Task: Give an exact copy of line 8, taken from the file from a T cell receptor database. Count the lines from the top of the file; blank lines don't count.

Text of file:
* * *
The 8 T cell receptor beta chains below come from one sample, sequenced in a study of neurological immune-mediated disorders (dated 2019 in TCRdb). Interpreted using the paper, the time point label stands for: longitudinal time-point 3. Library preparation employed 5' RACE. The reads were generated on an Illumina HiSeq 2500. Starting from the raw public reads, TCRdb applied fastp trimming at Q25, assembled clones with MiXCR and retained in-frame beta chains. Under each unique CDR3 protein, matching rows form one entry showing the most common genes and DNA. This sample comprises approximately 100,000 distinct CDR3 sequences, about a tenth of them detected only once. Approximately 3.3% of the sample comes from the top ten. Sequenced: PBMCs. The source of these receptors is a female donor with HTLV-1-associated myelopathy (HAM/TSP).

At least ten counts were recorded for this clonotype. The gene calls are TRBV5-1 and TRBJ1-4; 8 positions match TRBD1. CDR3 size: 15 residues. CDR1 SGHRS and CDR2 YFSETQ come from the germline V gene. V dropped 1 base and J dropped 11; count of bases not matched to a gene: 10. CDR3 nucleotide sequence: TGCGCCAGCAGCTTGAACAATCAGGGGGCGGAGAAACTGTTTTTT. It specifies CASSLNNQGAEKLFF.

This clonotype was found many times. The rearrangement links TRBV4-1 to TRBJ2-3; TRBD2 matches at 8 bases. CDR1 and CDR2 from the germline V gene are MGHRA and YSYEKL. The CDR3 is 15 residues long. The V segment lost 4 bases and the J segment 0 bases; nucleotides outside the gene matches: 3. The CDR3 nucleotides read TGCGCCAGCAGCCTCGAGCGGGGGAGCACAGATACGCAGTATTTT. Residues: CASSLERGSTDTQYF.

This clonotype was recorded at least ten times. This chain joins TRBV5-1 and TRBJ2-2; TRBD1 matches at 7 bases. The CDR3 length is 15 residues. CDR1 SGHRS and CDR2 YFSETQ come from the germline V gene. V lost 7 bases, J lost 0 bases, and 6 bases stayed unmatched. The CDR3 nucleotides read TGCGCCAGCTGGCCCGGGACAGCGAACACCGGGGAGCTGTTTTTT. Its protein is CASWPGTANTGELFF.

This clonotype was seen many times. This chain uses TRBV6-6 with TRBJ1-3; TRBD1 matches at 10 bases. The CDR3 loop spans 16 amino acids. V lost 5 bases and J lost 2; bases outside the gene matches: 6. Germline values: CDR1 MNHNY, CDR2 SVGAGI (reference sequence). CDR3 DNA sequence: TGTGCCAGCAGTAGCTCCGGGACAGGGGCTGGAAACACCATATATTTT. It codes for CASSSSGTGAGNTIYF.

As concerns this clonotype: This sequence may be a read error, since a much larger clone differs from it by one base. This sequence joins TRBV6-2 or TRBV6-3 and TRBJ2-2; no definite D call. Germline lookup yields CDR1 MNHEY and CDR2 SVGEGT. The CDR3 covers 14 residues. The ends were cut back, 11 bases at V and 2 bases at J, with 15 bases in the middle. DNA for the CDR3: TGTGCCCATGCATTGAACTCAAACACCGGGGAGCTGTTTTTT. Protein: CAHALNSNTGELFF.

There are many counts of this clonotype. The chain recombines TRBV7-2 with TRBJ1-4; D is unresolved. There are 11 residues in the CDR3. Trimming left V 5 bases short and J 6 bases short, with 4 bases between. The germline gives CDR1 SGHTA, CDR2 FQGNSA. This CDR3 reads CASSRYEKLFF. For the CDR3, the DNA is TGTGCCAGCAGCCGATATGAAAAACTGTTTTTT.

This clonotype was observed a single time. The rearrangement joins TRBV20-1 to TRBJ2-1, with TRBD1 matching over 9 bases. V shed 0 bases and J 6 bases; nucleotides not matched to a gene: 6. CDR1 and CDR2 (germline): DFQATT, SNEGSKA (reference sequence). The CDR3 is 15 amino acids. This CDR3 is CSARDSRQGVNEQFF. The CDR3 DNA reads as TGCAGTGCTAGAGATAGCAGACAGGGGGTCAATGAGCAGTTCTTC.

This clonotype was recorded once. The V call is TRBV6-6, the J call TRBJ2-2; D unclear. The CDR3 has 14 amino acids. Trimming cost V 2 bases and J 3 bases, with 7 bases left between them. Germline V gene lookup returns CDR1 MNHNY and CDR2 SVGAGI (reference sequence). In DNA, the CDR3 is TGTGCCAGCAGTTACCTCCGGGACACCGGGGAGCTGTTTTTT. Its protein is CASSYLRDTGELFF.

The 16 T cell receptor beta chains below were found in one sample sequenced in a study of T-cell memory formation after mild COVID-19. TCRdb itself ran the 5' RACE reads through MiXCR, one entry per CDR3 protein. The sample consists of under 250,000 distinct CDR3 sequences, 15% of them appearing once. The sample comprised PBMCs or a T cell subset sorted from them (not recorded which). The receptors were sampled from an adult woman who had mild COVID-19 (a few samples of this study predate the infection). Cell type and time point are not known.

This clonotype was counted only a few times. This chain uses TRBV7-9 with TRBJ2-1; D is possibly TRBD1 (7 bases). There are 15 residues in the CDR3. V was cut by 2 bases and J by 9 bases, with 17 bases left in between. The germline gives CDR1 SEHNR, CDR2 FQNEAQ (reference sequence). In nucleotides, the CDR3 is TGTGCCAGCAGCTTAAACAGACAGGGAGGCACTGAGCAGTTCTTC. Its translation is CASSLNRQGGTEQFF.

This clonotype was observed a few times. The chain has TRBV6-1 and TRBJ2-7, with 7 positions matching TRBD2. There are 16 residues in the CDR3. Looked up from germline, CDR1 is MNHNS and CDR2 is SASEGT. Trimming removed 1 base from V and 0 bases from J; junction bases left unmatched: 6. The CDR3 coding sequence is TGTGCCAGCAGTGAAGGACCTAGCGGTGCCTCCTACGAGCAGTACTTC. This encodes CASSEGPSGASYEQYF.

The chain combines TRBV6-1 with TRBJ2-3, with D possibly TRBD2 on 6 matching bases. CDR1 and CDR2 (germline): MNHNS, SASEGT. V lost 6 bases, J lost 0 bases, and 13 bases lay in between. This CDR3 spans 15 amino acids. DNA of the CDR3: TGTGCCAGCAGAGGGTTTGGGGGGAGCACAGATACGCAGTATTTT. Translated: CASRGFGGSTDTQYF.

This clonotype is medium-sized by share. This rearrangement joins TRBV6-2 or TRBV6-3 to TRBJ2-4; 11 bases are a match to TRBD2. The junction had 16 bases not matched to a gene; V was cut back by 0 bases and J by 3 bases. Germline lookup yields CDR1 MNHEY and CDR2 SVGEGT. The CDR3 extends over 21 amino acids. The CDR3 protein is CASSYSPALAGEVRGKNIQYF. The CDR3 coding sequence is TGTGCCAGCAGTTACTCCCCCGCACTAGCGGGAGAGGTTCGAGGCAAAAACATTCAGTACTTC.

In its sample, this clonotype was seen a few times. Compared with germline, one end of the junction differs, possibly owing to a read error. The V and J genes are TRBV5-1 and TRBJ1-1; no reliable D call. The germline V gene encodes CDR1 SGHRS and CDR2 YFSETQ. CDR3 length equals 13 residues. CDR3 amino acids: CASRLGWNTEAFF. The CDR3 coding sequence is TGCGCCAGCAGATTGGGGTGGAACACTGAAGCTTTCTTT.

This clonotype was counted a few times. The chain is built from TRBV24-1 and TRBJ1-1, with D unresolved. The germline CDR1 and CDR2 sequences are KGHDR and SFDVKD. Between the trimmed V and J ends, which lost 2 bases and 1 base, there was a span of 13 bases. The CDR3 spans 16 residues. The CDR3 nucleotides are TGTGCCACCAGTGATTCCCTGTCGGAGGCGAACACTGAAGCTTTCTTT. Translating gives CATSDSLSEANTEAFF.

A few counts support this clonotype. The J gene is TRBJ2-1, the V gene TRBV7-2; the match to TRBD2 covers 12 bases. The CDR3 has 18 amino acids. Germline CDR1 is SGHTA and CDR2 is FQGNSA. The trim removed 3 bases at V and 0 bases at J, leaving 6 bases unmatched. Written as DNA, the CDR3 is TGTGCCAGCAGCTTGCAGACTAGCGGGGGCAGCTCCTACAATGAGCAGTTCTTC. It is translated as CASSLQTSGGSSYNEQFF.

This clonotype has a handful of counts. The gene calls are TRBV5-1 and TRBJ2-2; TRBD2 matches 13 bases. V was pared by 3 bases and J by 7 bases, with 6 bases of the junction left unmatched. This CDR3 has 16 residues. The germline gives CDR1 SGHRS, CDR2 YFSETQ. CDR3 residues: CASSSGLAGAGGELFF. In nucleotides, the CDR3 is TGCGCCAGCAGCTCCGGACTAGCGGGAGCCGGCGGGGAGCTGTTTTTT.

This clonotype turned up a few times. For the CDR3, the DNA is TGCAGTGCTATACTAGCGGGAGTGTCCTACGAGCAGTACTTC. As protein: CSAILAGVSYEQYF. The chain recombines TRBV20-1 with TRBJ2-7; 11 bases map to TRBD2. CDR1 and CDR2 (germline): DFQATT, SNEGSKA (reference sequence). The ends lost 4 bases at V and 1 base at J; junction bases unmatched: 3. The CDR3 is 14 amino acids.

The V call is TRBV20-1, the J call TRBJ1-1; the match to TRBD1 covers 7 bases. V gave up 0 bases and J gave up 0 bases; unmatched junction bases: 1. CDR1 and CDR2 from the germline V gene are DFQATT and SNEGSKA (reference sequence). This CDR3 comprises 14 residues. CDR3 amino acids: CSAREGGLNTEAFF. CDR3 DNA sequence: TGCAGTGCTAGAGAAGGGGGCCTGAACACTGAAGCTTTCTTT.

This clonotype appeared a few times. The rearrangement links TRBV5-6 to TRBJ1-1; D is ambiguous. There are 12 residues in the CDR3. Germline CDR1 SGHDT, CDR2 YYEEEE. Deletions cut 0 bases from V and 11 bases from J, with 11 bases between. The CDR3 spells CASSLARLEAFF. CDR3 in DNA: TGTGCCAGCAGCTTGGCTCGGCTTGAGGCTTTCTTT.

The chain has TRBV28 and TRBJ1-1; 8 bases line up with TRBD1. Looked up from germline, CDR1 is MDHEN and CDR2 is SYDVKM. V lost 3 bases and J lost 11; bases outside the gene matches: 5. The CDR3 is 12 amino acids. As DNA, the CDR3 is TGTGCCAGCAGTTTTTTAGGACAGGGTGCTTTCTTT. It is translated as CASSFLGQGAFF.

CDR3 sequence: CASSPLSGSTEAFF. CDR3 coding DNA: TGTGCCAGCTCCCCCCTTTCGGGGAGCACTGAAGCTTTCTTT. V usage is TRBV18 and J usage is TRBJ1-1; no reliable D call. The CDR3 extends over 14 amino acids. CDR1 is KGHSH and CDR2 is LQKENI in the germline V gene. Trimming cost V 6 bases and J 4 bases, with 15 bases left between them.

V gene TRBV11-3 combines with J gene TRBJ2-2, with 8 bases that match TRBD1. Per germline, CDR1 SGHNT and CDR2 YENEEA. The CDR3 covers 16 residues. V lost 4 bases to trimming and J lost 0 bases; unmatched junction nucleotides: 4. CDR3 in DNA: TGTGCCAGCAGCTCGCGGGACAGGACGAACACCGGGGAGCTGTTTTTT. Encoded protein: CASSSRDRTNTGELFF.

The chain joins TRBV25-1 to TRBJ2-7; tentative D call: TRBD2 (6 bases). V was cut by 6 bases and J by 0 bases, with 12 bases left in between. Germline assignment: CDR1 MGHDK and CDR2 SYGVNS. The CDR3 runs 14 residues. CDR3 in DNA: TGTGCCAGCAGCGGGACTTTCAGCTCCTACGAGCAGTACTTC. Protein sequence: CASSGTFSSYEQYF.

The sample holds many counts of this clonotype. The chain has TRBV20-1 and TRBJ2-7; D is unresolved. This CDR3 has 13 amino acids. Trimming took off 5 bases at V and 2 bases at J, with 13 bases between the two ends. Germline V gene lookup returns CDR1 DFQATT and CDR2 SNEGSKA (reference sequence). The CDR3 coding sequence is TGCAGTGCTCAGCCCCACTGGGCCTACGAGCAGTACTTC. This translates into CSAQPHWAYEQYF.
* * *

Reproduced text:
This clonotype was observed a single time. The rearrangement joins TRBV20-1 to TRBJ2-1, with TRBD1 matching over 9 bases. V shed 0 bases and J 6 bases; nucleotides not matched to a gene: 6. CDR1 and CDR2 (germline): DFQATT, SNEGSKA (reference sequence). The CDR3 is 15 amino acids. This CDR3 is CSARDSRQGVNEQFF. The CDR3 DNA reads as TGCAGTGCTAGAGATAGCAGACAGGGGGTCAATGAGCAGTTCTTC.